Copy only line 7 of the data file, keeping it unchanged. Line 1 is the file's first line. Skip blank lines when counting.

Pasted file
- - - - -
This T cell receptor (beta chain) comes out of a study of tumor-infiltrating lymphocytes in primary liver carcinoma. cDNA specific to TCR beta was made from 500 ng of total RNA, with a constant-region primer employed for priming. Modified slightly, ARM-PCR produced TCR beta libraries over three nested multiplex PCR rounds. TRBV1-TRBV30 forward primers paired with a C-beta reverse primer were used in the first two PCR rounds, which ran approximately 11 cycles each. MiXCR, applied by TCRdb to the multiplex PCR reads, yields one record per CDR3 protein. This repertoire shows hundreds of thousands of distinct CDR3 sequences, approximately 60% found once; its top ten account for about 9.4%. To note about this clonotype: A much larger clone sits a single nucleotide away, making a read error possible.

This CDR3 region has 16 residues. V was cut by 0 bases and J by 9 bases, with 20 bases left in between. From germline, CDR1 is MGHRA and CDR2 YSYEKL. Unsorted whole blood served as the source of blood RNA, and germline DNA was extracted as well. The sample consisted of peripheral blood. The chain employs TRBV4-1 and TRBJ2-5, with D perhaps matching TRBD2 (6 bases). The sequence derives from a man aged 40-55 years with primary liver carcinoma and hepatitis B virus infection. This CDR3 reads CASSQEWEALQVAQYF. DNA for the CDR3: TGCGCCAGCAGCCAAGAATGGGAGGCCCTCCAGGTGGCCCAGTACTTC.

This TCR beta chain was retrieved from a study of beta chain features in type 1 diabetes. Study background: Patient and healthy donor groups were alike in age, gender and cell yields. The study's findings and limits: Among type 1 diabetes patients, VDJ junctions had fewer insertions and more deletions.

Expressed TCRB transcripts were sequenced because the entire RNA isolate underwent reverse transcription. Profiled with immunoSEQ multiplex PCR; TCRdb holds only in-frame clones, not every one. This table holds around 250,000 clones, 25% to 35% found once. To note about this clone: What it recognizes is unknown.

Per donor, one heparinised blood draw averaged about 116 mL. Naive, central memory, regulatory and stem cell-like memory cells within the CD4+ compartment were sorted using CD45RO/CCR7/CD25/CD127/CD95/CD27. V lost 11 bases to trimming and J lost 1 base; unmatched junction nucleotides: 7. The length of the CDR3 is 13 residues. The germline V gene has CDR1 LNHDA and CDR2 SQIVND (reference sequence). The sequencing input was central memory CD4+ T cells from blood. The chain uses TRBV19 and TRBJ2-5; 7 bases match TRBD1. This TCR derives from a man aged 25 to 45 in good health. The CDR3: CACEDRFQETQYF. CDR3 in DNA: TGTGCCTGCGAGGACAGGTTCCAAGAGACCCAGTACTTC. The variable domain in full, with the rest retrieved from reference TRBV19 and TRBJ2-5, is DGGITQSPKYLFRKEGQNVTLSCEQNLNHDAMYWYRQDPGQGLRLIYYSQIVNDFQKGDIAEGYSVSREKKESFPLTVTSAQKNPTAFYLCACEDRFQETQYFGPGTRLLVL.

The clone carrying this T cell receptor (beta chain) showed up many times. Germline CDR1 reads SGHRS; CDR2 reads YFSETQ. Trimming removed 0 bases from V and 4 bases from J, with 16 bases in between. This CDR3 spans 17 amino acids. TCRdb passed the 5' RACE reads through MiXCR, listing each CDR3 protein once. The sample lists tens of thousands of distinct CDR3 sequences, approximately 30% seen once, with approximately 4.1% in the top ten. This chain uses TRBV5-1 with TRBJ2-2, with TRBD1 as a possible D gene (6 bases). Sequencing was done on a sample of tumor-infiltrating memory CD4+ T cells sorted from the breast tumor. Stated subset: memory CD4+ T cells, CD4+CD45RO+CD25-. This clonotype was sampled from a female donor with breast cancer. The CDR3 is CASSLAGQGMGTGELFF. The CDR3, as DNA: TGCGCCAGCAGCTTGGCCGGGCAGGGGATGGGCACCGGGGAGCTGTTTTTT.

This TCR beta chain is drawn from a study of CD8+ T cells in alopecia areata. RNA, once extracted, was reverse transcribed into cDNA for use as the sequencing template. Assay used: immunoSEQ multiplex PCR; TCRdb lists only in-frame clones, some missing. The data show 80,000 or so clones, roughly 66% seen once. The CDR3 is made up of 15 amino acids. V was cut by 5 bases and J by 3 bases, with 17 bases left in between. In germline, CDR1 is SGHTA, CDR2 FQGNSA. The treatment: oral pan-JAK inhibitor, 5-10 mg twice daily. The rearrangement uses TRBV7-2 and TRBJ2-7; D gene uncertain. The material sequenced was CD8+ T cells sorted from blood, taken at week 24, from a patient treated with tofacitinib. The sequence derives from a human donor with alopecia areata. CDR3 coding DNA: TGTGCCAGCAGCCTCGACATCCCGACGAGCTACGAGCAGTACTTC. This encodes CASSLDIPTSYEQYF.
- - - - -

This TCR beta chain is drawn from a study of CD8+ T cells in alopecia areata. RNA, once extracted, was reverse transcribed into cDNA for use as the sequencing template. Assay used: immunoSEQ multiplex PCR; TCRdb lists only in-frame clones, some missing. The data show 80,000 or so clones, roughly 66% seen once. The CDR3 is made up of 15 amino acids. V was cut by 5 bases and J by 3 bases, with 17 bases left in between. In germline, CDR1 is SGHTA, CDR2 FQGNSA. The treatment: oral pan-JAK inhibitor, 5-10 mg twice daily. The rearrangement uses TRBV7-2 and TRBJ2-7; D gene uncertain. The material sequenced was CD8+ T cells sorted from blood, taken at week 24, from a patient treated with tofacitinib. The sequence derives from a human donor with alopecia areata. CDR3 coding DNA: TGTGCCAGCAGCCTCGACATCCCGACGAGCTACGAGCAGTACTTC. This encodes CASSLDIPTSYEQYF.